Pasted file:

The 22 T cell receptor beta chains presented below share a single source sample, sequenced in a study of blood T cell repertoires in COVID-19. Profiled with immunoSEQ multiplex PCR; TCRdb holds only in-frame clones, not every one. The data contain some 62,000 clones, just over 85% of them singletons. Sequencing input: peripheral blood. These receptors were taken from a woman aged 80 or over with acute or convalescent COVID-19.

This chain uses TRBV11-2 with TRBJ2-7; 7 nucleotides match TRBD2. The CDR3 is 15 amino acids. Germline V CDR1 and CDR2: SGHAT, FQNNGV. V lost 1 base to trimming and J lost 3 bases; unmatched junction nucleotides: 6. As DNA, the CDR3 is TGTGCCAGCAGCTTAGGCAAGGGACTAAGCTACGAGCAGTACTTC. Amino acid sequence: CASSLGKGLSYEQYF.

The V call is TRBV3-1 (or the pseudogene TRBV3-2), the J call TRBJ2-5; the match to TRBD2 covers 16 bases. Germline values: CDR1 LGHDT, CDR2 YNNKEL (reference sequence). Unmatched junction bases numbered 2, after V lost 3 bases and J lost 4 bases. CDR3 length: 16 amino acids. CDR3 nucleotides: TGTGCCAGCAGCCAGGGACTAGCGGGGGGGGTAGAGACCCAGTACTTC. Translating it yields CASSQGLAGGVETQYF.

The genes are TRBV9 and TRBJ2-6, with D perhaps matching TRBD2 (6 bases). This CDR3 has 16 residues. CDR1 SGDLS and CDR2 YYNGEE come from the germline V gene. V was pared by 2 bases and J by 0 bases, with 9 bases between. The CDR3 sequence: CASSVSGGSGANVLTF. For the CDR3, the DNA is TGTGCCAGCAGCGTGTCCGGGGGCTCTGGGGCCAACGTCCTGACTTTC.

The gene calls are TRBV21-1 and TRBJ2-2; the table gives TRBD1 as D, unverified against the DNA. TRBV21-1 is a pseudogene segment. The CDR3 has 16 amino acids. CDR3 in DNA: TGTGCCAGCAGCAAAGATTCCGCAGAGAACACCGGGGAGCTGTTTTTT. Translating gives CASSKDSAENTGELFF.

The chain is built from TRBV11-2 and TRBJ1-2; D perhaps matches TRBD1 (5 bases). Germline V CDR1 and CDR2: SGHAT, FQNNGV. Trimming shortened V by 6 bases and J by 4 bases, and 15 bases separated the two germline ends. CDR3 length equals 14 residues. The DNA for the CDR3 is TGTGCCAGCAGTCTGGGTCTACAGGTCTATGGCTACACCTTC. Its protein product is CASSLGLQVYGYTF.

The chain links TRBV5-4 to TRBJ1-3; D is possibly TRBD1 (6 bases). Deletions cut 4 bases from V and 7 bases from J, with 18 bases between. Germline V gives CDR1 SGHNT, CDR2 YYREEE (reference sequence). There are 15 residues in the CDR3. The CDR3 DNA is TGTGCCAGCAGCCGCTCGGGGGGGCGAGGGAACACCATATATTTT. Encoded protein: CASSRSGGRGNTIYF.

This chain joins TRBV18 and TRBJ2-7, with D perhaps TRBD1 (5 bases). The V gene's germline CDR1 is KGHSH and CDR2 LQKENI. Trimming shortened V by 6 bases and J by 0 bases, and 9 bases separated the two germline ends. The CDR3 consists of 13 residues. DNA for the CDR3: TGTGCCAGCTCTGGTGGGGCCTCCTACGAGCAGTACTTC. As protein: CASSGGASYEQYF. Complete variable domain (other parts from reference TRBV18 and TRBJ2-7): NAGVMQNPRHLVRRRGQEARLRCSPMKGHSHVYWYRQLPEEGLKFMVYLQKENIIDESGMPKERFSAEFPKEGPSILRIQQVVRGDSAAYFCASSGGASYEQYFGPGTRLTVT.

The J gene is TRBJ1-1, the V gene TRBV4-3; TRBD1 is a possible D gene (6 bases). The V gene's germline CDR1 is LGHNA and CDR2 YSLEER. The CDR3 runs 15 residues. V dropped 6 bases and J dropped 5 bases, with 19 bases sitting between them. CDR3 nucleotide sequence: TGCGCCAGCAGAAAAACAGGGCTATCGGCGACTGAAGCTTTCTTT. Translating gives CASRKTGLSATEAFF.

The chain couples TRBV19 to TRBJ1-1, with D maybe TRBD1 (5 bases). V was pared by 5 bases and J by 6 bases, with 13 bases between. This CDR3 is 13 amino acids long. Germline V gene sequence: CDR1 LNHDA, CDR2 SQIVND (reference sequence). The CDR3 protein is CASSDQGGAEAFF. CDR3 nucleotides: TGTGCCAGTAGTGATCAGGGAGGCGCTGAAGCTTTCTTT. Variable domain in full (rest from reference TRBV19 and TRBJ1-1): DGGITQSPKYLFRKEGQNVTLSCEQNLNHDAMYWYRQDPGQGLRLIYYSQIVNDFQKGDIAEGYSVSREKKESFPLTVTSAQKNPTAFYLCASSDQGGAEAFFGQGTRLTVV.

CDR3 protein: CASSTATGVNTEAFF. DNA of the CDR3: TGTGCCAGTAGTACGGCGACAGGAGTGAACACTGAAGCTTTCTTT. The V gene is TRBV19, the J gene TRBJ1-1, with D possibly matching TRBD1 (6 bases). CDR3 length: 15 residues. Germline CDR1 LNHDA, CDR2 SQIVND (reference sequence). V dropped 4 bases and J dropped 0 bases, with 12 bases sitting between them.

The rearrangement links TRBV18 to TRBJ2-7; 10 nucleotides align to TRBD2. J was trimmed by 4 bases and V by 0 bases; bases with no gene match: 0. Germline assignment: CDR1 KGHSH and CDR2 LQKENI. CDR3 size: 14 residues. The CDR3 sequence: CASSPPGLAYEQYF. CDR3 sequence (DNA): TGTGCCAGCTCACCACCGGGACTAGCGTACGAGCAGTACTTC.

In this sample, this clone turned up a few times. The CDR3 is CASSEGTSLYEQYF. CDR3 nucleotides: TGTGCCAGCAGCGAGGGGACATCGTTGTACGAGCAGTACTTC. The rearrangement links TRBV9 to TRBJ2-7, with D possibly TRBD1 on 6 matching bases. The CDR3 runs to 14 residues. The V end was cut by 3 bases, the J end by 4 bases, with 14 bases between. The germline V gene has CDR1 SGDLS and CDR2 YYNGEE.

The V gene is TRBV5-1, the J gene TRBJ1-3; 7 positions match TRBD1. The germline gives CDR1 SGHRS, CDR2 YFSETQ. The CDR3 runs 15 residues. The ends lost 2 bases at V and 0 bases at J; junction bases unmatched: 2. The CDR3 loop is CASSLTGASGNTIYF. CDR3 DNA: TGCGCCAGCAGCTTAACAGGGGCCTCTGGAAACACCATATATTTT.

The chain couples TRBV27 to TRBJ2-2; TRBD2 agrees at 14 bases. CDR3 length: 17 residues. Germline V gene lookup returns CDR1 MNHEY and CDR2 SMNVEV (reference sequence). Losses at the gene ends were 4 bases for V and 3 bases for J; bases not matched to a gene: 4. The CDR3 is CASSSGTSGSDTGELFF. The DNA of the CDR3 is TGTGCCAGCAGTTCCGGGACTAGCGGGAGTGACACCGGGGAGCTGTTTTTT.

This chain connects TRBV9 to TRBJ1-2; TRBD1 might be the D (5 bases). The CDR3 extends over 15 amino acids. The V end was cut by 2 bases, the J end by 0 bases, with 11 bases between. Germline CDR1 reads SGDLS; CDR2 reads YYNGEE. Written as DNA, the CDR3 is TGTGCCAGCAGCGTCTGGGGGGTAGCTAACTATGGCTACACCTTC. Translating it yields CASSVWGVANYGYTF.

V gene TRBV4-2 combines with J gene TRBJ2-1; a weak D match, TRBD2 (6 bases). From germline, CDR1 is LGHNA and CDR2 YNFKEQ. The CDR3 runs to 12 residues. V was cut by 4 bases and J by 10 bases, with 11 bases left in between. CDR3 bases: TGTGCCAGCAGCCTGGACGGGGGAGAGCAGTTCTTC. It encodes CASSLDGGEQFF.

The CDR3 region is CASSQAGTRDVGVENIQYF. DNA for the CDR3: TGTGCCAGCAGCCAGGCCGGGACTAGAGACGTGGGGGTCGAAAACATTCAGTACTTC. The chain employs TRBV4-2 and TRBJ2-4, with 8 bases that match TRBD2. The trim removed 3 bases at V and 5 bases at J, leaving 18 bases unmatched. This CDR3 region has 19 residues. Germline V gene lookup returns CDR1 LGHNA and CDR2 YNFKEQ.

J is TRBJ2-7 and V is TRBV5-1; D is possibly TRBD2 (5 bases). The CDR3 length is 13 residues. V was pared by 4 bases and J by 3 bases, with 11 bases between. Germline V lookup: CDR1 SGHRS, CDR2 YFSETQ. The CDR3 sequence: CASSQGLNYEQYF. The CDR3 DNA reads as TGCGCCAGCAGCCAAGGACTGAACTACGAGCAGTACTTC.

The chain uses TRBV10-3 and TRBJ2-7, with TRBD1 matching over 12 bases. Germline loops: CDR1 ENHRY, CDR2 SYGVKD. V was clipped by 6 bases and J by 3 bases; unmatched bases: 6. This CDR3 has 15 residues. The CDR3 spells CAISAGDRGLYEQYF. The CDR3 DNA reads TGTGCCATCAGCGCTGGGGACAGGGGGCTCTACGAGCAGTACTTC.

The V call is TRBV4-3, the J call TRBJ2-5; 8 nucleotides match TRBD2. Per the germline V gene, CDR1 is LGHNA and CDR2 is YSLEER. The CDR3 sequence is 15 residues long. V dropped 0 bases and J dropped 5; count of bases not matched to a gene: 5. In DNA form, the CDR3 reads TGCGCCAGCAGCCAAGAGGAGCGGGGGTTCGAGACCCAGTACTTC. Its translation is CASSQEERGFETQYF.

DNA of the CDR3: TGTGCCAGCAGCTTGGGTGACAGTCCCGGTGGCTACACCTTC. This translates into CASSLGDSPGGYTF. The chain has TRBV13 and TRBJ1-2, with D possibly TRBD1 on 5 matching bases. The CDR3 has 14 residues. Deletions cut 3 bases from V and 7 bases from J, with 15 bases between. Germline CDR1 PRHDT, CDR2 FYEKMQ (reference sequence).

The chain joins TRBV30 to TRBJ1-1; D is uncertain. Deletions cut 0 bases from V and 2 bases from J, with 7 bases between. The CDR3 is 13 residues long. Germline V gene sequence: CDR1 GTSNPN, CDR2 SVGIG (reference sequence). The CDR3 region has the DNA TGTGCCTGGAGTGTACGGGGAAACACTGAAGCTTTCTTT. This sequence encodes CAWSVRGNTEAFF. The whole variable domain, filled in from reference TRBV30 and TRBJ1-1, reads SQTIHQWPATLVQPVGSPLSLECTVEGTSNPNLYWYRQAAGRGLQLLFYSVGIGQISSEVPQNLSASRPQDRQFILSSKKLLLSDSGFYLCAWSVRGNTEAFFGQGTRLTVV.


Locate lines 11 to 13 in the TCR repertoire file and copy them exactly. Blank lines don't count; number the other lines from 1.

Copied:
CDR3 protein: CASSTATGVNTEAFF. DNA of the CDR3: TGTGCCAGTAGTACGGCGACAGGAGTGAACACTGAAGCTTTCTTT. The V gene is TRBV19, the J gene TRBJ1-1, with D possibly matching TRBD1 (6 bases). CDR3 length: 15 residues. Germline CDR1 LNHDA, CDR2 SQIVND (reference sequence). V dropped 4 bases and J dropped 0 bases, with 12 bases sitting between them.

The rearrangement links TRBV18 to TRBJ2-7; 10 nucleotides align to TRBD2. J was trimmed by 4 bases and V by 0 bases; bases with no gene match: 0. Germline assignment: CDR1 KGHSH and CDR2 LQKENI. CDR3 size: 14 residues. The CDR3 sequence: CASSPPGLAYEQYF. CDR3 sequence (DNA): TGTGCCAGCTCACCACCGGGACTAGCGTACGAGCAGTACTTC.

In this sample, this clone turned up a few times. The CDR3 is CASSEGTSLYEQYF. CDR3 nucleotides: TGTGCCAGCAGCGAGGGGACATCGTTGTACGAGCAGTACTTC. The rearrangement links TRBV9 to TRBJ2-7, with D possibly TRBD1 on 6 matching bases. The CDR3 runs to 14 residues. The V end was cut by 3 bases, the J end by 4 bases, with 14 bases between. The germline V gene has CDR1 SGDLS and CDR2 YYNGEE.